The oldest known widespread stone-tool technology, called the Oldowan, is thought to have arisen in East Africa some 2.6 million years ago and then spread across the continent.
But new evidence suggests that the technology, rough all-purpose tools chipped out of pebbles, might actually have popped up independently in different parts of Africa. This is according to archaeologists who have discovered stone tools and butchered animal bones on a high Algerian plateau.
The newly discovered limestone and flint tools are about 2.4 million years old — almost the same age as the oldest known such tools, which were found in Gona, Ethiopia, and are 2.6 million years old.
The discovery means that hominins were present in the Mediterranean fringe of North Africa around 600,000 years earlier than previously thought. The work is published on 29 November in Science1.
As with the earliest stone-tool finds in East Africa, researchers didn’t discover any hominin remains nearby, so it’s not clear whether the items were made by a species of Homo or a related genus.
The discovery raises the possibility that hominins awoke to the idea of tool use in several parts of Africa at once, rather than simply adopting a fashion that spread from the East African Rift Valley, according to the research team, led by archaeologist Mohamed Sahnouni of the Spanish National Research Center for Human Evolution in Burgos.
Sahnouni’s team spent eight years probing the Ain Boucherit site in northern Algeria. They’ve unearthed a trove of chopping and cutting tools alongside the notched and hammered bones of elephants, hyenas, pigs, crocodiles and other animals.
In the Rift Valley, objects yield their age relatively easily, thanks to argon–argon dating of the volcanic ash deposits in which they are found. There are no such rocks in the Algerian mountains.
So the scientists used three separate techniques to constrain the date: magnetostratigraphy, which exploits a rock’s record of the direction of Earth’s magnetic field at the moment it solidified; electron spin resonance of quartz grains in the deposits, to deduce the date at which an object was buried; and checking the periods during which the animals whose bones were found with the tools were known to have existed.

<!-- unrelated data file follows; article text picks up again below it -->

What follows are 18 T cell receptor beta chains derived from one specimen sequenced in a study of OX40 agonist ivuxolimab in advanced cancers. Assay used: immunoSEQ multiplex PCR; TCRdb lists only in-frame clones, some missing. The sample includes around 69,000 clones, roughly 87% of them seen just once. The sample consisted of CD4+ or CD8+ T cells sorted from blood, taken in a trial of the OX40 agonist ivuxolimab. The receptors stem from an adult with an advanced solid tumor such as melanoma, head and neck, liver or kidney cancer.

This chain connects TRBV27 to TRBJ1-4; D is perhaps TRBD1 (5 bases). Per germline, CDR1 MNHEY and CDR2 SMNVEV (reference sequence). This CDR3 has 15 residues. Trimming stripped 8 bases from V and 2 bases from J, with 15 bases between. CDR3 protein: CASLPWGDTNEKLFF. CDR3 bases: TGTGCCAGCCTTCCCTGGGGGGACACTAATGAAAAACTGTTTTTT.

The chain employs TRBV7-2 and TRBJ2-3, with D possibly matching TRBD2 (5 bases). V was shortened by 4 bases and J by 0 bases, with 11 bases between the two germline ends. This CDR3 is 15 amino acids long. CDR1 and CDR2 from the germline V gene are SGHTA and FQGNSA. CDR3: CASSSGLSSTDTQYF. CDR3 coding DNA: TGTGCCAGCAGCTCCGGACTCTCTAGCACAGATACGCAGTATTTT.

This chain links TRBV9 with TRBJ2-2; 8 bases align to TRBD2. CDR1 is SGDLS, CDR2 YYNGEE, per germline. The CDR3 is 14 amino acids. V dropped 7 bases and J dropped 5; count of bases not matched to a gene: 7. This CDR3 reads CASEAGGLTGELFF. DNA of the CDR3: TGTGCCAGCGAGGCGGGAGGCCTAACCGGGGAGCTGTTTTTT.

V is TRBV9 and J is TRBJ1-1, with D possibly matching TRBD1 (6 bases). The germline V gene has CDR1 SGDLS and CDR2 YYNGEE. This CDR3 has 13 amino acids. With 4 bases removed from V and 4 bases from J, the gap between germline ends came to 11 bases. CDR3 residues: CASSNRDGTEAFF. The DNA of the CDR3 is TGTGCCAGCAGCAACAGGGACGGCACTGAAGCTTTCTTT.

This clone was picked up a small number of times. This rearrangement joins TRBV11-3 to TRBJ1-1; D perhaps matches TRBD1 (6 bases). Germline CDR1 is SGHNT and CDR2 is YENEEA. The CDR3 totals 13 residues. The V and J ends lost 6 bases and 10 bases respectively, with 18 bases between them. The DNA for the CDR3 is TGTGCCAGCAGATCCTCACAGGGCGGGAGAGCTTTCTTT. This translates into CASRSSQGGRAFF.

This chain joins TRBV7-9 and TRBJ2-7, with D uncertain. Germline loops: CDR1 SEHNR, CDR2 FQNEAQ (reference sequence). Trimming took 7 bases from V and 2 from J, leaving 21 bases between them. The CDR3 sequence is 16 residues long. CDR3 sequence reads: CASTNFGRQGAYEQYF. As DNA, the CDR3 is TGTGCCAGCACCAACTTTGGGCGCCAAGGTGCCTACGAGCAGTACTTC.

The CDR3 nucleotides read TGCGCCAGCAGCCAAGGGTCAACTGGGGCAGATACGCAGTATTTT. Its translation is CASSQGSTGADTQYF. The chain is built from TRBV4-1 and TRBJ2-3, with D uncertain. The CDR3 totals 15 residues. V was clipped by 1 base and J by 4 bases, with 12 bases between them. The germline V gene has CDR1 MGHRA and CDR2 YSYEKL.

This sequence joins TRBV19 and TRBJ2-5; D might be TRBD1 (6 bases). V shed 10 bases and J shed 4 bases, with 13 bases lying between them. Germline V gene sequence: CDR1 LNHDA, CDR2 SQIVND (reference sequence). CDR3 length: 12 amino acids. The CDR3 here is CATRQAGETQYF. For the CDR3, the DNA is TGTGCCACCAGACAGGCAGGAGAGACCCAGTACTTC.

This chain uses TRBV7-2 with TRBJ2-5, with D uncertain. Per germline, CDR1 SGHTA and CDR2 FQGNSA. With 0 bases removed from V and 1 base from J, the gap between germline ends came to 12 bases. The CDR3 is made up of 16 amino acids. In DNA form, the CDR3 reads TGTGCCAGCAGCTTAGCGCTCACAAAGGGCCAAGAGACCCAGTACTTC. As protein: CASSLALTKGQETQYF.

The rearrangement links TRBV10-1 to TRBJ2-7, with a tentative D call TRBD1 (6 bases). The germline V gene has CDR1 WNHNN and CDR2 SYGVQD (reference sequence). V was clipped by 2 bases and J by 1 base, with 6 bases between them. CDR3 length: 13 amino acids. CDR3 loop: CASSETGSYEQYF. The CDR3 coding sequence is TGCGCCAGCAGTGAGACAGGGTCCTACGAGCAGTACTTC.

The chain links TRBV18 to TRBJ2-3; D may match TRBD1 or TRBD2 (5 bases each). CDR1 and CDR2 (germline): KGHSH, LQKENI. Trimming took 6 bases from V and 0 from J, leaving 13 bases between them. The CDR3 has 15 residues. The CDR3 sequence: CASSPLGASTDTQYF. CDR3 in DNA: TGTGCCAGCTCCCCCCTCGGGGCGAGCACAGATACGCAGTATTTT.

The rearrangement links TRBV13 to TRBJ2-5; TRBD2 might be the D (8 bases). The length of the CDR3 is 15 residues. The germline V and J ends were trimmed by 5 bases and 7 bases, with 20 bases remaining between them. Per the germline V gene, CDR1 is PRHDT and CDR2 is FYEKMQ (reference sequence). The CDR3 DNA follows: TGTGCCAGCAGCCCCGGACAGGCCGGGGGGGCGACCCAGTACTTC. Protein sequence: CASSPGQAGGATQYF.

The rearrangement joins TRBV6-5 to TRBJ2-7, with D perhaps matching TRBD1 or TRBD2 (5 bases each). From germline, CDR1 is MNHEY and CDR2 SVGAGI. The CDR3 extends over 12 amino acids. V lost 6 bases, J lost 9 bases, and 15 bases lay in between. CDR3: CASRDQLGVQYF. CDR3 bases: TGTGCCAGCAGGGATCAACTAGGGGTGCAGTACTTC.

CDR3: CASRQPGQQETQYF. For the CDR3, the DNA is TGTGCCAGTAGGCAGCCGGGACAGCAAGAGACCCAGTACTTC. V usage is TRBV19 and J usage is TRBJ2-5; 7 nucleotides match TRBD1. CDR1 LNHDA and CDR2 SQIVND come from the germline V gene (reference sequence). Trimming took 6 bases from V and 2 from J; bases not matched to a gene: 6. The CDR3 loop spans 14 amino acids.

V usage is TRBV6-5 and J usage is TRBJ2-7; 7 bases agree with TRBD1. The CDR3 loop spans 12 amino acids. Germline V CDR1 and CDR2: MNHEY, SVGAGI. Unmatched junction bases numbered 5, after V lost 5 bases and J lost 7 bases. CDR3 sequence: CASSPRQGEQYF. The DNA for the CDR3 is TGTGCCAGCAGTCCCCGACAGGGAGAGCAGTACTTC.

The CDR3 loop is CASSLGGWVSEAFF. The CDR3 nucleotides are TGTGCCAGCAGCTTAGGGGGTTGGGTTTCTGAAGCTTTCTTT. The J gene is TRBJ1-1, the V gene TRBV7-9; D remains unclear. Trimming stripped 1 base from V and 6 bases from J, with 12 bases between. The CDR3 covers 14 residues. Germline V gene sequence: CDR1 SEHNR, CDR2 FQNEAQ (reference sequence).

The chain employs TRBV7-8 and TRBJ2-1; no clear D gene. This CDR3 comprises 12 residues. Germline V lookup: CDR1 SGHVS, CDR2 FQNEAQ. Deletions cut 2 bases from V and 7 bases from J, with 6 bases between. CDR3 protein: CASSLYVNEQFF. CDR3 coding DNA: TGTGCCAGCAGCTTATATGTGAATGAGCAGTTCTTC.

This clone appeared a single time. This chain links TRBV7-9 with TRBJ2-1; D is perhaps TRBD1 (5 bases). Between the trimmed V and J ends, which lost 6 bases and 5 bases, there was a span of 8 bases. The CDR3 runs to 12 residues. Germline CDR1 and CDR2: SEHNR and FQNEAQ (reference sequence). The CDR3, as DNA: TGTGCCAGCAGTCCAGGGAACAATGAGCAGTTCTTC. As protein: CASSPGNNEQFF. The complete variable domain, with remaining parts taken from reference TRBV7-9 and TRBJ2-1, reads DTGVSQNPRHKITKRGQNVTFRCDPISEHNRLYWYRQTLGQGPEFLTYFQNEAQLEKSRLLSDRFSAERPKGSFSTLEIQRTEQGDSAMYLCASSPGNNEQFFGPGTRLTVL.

None of these is a direct technique, but since the three approaches concur, the team is confident that their results are correct.
The age difference between these tools and those found in the Rift Valley is too short for the stone technology to have journeyed across the deserts and mountains to North Africa, says Sahnouni. “I think this argues soundly for a multiple origin of stone technology.”
Much of the early hominin-fossil and stone-tool record comes from East Africa — largely because of the research tradition kicked off there by the spectacular fossil and tool findings of anthropologists Louis Leakey and Mary Leakey in the 1950s and 1960s, says Sahnouni. But also because of the ease of preservation and dating, which creates a possible bias in the data.
“We should beware of building elaborate origins scenarios based on where we have the best preservation,” says Chris Stringer, a human-evolution specialist at the Natural History Museum in London. “It also remains to be determined whether there were direct connections between North and East African hominins about 2.4 million years ago, or whether [they] could have been evolving largely independently.”
Ignacio de la Torre, an archaeologist at University College London, agrees that there has probably been an overemphasis on the importance of East Africa in this field. But he also points to the 2015 report from a Kenyan site of stone tools dating back to some 3.3 million years ago2. If the Kenyan discovery is confirmed, he adds, “that will show that stone technology emerged in East Africa first”.